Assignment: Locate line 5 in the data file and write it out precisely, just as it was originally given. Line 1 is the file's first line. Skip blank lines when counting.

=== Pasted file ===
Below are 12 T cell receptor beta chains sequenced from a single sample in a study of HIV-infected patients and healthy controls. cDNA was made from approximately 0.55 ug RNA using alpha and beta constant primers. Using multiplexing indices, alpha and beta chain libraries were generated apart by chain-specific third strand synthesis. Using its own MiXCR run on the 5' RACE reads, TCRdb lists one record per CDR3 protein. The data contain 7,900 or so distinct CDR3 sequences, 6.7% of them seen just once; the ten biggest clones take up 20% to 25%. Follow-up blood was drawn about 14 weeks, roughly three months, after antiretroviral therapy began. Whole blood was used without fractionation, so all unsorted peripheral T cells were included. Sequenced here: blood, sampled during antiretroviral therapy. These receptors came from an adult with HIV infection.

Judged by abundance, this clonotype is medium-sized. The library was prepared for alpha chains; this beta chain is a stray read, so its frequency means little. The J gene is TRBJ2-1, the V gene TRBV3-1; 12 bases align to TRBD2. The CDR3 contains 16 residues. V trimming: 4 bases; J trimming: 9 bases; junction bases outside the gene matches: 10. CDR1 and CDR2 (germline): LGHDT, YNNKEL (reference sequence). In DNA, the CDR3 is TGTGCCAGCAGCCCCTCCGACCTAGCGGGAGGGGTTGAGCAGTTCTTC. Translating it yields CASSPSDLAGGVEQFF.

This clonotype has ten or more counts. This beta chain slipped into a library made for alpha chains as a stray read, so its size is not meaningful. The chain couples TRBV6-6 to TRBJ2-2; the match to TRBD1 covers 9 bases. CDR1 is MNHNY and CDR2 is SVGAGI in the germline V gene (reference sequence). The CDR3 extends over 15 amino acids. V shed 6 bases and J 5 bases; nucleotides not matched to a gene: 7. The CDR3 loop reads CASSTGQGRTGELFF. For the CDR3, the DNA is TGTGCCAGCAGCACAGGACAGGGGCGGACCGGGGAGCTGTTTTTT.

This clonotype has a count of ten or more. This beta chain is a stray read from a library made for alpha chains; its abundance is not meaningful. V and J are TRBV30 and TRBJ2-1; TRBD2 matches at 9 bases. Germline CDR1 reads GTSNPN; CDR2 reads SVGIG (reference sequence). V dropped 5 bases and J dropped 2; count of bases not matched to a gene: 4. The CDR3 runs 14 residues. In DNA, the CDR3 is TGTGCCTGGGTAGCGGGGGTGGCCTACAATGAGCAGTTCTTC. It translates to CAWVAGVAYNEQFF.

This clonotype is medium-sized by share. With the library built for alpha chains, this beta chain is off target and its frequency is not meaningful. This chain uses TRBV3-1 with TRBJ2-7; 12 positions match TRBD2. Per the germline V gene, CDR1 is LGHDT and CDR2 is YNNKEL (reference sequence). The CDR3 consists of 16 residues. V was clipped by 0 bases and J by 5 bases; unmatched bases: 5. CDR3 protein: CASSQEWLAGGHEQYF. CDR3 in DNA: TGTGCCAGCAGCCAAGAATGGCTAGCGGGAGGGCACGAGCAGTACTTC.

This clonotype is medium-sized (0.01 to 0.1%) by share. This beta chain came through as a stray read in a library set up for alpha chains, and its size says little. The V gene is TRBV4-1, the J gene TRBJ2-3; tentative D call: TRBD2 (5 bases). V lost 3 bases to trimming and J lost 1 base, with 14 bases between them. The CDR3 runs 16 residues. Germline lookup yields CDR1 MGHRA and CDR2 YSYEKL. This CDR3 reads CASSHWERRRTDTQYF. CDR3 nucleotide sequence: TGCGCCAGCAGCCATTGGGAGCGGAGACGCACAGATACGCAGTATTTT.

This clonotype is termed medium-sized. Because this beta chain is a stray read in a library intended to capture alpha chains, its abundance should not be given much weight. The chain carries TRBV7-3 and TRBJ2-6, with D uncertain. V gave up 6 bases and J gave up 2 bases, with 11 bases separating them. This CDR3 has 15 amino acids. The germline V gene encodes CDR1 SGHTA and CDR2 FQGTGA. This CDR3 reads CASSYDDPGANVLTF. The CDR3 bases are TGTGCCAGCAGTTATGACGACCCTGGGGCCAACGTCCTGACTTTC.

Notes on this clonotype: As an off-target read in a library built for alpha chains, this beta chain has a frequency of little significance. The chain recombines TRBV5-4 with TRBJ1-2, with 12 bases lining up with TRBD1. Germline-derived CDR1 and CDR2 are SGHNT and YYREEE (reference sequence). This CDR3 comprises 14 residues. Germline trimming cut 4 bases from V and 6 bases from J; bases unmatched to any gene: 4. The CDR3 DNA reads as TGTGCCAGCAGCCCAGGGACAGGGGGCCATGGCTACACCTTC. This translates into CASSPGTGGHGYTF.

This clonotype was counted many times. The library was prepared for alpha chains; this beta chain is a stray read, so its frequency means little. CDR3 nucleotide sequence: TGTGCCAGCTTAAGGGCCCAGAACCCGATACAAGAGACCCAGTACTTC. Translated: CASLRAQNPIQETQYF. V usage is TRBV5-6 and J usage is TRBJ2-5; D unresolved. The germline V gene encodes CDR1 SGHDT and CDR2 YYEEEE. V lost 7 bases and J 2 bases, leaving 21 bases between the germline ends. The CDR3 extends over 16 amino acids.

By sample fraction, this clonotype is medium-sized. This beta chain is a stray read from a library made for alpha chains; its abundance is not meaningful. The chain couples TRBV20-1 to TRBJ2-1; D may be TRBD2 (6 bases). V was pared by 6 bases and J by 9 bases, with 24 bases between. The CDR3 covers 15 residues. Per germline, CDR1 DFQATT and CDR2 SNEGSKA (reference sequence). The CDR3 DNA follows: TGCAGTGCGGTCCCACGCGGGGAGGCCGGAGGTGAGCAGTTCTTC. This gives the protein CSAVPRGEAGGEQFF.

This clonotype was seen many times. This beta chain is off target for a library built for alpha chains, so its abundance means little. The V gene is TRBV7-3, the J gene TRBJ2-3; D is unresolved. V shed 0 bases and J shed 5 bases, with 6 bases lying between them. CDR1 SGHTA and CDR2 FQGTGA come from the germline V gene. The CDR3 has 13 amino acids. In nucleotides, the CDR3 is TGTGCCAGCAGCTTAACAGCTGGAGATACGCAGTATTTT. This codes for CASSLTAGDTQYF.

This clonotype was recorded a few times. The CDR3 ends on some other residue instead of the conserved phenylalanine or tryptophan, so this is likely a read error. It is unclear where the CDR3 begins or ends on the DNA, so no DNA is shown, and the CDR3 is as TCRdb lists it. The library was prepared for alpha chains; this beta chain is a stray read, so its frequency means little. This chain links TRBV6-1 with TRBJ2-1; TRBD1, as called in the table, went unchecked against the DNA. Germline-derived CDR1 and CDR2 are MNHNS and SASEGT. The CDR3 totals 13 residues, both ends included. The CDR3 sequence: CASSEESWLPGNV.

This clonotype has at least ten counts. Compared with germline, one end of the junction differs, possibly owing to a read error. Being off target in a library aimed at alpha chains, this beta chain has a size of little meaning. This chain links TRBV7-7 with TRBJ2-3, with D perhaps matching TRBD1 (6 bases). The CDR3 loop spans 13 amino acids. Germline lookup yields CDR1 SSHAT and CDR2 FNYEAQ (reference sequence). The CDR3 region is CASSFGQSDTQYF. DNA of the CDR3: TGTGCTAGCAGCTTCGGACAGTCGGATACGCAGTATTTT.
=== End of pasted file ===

This clonotype is medium-sized by share. With the library built for alpha chains, this beta chain is off target and its frequency is not meaningful. This chain uses TRBV3-1 with TRBJ2-7; 12 positions match TRBD2. Per the germline V gene, CDR1 is LGHDT and CDR2 is YNNKEL (reference sequence). The CDR3 consists of 16 residues. V was clipped by 0 bases and J by 5 bases; unmatched bases: 5. CDR3 protein: CASSQEWLAGGHEQYF. CDR3 in DNA: TGTGCCAGCAGCCAAGAATGGCTAGCGGGAGGGCACGAGCAGTACTTC.